In today’s blog we want to talk about the actions taken by the Greater Victoria School Board (SD61) to censure and suspend two of their trustees on Friday.
A foundational source that speaks to the issues is this excellent article by Patti Bacchus, former Vancouver School Board Chair:
BCEdAccess’ board collaborated with the advisory council to discuss this and other similar incidents at school districts across the province. At the root of the concerns raised during this conversation are transparency, procedural fairness, and accountability. Questions were raised:
Where in the School Act does it give boards the authority to suspend trustees from their duties in this way?
Where can the public find the policy and procedures that are followed when these situations arise?
If trustees are to be censured and suspended from their duties, then we believe the public has a right to know the details, including the cost of this investigation using public funds intended for student services and supports, so that we can decide for ourselves whether the action, which prevents trustees from performing their elected duties, was warranted.
Without transparency, it is difficult to determine if the response by the SD61 board is proportional to the offence committed. We know that other boards have made multiple public statements before taking action to censure trustees.
Trustees have no accessible options to defend themselves against the potential for irreparable harm to their public image that can result from actions such as this. Their only recourse to address it is through the BC Court of Appeal, and at their own expense. The cost of legal fees for an appeal is about $30,000.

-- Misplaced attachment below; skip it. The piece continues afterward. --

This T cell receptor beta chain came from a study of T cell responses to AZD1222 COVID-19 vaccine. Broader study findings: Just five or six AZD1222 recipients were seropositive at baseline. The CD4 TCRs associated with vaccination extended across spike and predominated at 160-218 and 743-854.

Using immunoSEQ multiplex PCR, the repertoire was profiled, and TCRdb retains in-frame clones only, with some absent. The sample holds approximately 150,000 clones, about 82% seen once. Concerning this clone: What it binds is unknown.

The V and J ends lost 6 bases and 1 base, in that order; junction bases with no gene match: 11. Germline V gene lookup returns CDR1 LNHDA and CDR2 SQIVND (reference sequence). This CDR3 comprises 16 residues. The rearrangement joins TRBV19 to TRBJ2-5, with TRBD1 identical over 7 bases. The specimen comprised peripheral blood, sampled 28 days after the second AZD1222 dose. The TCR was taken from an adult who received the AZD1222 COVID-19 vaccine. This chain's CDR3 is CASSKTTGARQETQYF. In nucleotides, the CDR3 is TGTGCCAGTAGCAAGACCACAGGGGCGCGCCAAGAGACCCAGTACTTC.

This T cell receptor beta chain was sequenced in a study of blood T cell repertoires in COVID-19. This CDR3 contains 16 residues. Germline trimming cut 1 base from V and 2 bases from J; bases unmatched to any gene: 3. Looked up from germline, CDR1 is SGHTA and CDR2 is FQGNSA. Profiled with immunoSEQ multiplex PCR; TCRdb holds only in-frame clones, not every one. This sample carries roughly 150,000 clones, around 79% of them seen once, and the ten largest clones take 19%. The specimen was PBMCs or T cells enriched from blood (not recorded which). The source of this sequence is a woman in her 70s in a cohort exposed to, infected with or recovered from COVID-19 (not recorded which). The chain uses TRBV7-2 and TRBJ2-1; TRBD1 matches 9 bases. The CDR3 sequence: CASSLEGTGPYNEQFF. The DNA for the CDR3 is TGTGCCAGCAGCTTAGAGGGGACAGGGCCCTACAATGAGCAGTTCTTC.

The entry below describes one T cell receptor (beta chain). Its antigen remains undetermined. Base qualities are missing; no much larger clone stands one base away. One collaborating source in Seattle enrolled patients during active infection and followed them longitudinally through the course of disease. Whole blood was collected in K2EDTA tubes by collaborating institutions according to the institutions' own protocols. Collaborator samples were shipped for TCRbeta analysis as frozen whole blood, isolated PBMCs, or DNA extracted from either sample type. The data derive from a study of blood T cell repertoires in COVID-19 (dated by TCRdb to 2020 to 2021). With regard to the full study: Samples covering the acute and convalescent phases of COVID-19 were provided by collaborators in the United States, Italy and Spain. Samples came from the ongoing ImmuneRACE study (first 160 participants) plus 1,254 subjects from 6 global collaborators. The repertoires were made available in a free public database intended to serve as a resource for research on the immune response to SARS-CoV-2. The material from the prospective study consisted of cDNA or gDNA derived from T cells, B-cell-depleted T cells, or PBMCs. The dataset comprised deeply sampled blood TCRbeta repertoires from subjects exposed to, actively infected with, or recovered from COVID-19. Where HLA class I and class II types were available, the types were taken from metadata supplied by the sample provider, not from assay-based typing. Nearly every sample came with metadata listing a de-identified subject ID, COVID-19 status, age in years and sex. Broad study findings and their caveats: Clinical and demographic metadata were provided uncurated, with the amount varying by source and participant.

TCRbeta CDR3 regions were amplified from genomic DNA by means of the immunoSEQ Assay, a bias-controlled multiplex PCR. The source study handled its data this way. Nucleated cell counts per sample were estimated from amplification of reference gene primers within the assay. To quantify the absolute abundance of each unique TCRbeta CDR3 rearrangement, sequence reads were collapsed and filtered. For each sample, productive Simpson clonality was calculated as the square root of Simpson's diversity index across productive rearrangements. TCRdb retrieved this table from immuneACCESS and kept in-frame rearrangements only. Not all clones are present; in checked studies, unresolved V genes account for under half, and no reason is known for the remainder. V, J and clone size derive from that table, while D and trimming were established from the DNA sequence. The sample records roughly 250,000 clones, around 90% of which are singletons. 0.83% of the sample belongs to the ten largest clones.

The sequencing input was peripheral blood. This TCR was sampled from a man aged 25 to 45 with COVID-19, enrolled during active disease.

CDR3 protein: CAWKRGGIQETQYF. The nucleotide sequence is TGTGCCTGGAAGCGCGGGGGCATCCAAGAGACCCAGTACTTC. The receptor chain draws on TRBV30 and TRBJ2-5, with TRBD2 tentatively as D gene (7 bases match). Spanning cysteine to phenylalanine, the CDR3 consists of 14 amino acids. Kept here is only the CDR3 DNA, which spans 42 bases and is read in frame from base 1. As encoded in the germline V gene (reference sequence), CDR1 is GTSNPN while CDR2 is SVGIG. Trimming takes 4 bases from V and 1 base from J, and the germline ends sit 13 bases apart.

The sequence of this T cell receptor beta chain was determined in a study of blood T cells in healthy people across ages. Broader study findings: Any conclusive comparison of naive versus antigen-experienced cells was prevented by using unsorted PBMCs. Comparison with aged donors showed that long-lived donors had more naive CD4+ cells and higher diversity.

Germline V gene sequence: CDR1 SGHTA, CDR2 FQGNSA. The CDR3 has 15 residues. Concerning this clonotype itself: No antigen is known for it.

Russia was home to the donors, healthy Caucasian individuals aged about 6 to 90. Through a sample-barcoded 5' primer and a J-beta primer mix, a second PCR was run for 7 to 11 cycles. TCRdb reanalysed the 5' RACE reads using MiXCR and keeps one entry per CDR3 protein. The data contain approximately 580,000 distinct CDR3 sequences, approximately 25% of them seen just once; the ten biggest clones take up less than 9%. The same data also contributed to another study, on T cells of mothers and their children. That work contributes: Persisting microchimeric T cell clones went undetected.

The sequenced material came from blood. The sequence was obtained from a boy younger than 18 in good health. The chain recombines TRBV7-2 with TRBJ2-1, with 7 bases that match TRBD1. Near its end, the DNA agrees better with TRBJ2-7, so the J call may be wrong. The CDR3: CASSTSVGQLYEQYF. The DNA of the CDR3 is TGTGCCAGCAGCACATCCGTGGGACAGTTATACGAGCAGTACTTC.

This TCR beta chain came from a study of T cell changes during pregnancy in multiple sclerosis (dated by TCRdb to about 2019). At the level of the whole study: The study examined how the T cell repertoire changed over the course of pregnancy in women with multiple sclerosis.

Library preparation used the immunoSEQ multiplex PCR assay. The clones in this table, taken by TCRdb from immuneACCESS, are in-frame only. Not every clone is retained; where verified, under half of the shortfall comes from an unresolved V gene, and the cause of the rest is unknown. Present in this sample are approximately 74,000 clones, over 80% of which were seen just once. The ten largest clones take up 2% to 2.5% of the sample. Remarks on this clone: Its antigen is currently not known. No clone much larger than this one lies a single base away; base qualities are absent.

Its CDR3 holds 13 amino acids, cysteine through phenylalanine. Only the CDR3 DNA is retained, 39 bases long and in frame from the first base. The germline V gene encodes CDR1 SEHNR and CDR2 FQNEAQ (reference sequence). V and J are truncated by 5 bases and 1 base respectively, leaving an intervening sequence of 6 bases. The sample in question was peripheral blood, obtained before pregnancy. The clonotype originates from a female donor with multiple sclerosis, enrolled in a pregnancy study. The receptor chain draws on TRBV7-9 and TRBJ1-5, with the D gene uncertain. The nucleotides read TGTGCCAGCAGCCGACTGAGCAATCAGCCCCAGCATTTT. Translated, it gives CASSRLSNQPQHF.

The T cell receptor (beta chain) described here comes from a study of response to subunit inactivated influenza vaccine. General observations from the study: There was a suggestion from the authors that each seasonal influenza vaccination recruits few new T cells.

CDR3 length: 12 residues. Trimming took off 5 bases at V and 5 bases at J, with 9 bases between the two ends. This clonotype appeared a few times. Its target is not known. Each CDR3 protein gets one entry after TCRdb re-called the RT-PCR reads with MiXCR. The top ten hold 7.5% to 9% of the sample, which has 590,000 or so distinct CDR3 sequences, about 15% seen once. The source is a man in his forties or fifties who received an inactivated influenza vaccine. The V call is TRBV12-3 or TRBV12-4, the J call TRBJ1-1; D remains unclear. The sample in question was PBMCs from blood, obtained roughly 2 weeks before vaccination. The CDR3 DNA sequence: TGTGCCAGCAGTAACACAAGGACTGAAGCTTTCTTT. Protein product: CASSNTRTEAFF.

While our justice system has been widening it’s approaches and expanding reconciliation as a part of it’s process, we are continuing to see this punitive and colonial approach, even though adversarial procedures often conclude with outcomes that do not satisfy the community goals we collectively share. School board procedure at all levels should model the relationship and connection needed for reconciliation and healing through something like mediation, for example.
Robust procedures must be in place to support school boards in managing conflict and holding its members accountable. Actions must be taken to ensure safety and privacy for individuals involved without compromising transparent communication and engagement with the public.
An important part of any working team is balancing the elements of trust, collaboration and conflict. School districts must maintain a high standard to ensure that citizens know that their elected trustees are free to ask questions and speak into controversial issues, so that human rights for ALL students and staff are upheld.
As an organization we advocate for equitable access to education for students in British Columbia. Our advocacy work connects us to school boards and their procedures and decisions. These connect to a system that must be accountable, transparent and democratic. The recent events have led to many reflections and stimulated much conversation as to our role as an organization and as individual voters. There will be more to come in the future on this topic.